Failure to renew CCRIF policies cost Bahamas $32m post-Matthew

by Artemis on July 31, 2017

The Progressive Liberal Party administration, the former government of The Bahamas, cost the country around $32 million in insurance payouts from Hurricane Matthew as it failed to renew its CCRIF SPC policies for 2016/2017, according to Prime Minister, Dr. Hubert Minnis.

The Bahamas had been a member of the parametric catastrophe insurance facility, the CCRIF SPC (formerly the Caribbean Catastrophe Risk Insurance Facility), since its inception in 2007.

However, failure by the former government to make the annual $900,000 payment to the facility for the 2016/2017 year meant the region failed to qualify for payouts of around $32 million following the impact of hurricane Matthew, said Prime Minister Dr. Hubert Minnis, speaking at the 2017/2018 Budget Communication debate, as reported by The Bahama Journal.

According to reports, the payout would have been the highest ever made by the CCRIF SPC, at roughly $32 million.

“Thirty-two million is an extraordinary amount of money that could have been used for so many good purposes. Instead, these millions were wasted by a dysfunctional government. It is shameful. It’s disgraceful. I remember when the former minister of state claimed in the house that The Bahamas would never be able to take advantage of this facility. This was an irresponsible and untrue statement,” said Prime Minister Minnis.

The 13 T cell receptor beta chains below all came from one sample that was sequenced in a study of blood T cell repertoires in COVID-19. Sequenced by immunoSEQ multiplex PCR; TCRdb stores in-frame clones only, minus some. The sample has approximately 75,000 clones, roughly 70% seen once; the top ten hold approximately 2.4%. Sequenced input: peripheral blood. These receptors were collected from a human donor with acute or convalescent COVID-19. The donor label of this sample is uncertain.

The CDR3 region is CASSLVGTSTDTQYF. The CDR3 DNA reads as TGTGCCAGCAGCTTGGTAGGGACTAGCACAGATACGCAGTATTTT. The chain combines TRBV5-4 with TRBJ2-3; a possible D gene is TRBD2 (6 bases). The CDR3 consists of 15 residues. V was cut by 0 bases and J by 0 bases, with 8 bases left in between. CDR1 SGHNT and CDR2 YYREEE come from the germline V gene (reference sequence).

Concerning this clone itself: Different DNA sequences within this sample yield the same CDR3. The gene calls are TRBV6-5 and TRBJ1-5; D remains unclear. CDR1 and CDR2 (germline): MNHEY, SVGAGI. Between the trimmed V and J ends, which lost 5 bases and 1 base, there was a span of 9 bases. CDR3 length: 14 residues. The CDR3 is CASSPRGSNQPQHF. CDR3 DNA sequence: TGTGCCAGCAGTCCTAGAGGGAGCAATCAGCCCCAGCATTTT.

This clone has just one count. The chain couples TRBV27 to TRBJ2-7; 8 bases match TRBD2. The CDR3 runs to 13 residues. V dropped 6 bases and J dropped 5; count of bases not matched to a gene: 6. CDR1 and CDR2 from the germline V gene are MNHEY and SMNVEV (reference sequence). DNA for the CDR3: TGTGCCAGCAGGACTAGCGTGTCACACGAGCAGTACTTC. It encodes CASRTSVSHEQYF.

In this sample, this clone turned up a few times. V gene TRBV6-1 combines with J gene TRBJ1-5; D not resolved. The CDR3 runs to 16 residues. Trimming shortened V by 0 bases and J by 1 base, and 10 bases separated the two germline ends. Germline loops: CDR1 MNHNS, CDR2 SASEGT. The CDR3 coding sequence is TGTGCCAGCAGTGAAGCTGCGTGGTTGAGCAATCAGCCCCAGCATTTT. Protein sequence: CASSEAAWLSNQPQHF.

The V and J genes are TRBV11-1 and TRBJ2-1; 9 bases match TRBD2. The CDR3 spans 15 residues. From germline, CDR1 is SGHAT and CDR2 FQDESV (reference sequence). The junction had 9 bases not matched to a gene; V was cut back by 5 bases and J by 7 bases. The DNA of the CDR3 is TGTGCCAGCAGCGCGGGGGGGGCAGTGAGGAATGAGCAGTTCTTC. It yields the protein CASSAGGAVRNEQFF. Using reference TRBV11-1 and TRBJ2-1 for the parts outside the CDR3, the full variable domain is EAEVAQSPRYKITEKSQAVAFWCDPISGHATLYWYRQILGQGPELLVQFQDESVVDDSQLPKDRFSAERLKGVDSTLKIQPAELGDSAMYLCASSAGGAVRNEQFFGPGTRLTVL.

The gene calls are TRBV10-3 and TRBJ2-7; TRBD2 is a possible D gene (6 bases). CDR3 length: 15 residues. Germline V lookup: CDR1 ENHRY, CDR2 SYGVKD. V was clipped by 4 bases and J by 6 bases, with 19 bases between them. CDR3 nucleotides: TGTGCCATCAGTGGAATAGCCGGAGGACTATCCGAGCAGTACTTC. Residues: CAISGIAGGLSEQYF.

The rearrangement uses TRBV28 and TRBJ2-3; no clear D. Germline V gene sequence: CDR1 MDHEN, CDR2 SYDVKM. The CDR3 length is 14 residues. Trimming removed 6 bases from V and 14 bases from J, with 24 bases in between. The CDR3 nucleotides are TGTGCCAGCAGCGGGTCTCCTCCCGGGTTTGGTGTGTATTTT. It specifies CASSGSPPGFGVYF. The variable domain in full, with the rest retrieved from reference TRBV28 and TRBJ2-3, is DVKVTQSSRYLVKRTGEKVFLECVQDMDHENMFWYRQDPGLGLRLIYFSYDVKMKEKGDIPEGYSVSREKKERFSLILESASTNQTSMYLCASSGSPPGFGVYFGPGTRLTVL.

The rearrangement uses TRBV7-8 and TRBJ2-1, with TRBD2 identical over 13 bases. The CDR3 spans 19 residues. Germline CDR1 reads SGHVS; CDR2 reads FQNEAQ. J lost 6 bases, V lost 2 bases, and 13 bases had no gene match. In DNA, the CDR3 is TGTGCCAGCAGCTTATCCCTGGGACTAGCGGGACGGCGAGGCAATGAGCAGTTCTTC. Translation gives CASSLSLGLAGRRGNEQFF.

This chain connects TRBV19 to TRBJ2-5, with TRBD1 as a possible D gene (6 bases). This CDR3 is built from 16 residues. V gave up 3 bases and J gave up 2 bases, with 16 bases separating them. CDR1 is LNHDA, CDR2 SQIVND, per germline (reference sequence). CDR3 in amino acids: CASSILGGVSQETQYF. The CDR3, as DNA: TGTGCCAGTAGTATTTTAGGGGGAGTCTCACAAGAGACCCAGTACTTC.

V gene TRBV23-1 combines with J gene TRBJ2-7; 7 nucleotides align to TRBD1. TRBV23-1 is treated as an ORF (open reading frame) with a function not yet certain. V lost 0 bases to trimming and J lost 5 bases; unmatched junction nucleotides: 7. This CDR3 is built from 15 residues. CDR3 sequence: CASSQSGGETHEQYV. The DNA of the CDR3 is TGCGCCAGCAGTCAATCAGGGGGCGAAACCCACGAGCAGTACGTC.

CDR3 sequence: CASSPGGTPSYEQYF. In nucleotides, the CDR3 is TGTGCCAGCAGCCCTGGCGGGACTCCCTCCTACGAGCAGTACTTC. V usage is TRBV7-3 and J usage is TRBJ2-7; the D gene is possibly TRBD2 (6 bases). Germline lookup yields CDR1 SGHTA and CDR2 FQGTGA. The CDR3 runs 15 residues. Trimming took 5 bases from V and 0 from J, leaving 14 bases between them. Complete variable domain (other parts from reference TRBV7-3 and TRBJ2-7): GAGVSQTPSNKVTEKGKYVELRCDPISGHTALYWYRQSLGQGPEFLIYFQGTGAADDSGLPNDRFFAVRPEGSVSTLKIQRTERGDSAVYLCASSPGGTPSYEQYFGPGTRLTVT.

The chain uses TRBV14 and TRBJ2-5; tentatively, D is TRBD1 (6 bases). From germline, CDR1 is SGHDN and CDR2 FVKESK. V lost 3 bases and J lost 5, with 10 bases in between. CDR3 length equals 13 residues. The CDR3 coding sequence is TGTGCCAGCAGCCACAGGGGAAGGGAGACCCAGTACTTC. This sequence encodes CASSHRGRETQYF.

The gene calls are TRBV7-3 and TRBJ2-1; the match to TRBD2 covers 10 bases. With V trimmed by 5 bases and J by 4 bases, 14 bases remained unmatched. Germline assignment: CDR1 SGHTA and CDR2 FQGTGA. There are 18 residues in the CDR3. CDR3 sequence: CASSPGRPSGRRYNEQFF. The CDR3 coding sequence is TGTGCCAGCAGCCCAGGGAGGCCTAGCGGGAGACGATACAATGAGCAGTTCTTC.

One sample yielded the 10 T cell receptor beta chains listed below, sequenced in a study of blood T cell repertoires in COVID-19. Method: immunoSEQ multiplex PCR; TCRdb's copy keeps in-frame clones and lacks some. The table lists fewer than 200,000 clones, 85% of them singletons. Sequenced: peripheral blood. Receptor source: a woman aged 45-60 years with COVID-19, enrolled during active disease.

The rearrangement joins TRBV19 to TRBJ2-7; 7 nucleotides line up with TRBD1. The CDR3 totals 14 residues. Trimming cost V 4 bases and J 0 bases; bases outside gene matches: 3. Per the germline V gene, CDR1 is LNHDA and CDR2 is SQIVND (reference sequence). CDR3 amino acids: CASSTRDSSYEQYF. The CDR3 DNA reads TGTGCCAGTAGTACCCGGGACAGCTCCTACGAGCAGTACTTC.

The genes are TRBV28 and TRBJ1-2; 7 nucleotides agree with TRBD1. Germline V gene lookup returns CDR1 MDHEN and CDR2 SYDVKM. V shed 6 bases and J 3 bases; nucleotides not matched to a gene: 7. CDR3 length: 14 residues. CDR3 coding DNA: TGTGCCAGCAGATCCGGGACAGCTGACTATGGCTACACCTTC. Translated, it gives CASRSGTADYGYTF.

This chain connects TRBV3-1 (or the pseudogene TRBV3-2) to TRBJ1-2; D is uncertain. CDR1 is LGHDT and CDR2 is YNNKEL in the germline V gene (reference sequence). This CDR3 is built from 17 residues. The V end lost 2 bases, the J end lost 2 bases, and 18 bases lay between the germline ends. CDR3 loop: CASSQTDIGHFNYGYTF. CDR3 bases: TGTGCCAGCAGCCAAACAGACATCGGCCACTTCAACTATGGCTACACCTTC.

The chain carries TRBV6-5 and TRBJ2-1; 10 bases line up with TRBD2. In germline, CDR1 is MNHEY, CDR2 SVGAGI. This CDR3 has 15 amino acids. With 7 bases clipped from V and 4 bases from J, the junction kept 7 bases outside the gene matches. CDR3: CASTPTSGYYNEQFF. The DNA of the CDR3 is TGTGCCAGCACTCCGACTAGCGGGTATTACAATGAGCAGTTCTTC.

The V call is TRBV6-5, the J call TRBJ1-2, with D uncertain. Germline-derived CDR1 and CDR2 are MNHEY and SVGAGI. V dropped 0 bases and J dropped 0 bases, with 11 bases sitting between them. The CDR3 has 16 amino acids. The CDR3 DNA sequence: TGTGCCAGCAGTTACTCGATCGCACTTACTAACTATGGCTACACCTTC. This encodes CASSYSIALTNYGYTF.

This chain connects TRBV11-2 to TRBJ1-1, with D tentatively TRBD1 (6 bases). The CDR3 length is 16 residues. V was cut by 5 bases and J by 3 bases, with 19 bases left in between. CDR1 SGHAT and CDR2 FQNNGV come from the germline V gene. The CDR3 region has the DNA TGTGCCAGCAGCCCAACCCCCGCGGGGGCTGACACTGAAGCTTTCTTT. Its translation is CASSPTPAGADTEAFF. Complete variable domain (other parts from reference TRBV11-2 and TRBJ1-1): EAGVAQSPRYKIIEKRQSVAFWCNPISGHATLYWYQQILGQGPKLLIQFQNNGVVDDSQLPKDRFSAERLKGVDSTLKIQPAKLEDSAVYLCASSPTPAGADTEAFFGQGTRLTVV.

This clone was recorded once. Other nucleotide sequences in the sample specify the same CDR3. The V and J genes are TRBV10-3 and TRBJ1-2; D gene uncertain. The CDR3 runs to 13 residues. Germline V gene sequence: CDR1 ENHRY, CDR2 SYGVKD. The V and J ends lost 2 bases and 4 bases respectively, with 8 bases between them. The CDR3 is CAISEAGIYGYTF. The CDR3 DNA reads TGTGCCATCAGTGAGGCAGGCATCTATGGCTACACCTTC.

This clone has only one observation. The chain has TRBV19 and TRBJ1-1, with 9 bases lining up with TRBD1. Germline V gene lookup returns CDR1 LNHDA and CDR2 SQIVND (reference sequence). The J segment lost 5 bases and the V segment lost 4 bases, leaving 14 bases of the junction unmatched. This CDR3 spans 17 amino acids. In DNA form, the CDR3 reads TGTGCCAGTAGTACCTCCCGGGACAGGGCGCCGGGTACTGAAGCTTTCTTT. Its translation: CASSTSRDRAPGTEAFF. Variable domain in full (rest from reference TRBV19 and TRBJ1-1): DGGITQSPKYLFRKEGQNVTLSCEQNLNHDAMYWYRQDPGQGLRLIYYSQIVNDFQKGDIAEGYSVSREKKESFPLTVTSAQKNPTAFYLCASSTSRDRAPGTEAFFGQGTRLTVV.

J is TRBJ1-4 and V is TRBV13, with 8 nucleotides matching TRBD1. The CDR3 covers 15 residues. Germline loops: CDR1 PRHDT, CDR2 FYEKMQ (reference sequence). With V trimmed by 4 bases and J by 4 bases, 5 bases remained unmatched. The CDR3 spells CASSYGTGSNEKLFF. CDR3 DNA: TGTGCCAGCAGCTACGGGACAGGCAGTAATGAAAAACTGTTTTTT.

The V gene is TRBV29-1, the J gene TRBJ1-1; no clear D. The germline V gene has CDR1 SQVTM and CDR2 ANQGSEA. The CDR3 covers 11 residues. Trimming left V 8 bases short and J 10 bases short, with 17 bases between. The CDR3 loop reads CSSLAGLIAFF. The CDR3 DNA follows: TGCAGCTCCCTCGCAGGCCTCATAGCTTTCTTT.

After hurricane Matthew devastated parts of the Caribbean, the CCRIF SPC paid out $29.2 million, just 14 days after the event, to member countries Haiti, Barbados, Saint Lucia, and St. Vincent & the Grenadines. The rapid payout shows how beneficial a parametric trigger structure can be for vulnerable, poorer countries when disaster strikes, as typical insurance protection often takes too long to reach those in need post-event.

And according to Prime Minister Minnis, as reported by The Bahamas Journal, a letter from the Chief Executive Officer (CEO) of the CCRIF SPC states that had the region renewed its tropical cyclone policy for the relevant year, it would have received a substantial, and hugely beneficial payout from the facility.

According to reports, the letter said; “We are pleased that the government purchased tropical cyclone (hurricane) policies every year between 2007 and 2014 and also purchased policies for both tropical cyclones and excess rainfall for the 2015/2016 policy year. However, we deeply regret that the government decided not to renew its CCRIF policies for the 2016/2017 year.

“Based on the registered losses, it means that had the government of The Bahamas renewed its tropical cyclone policy for 2016/2017, using the previous year’s policy conditions (attachment point, exhaustion point and premium), the policy would have triggered, resulting in a payout of approximately $31.8 million – equal to the coverage point.”

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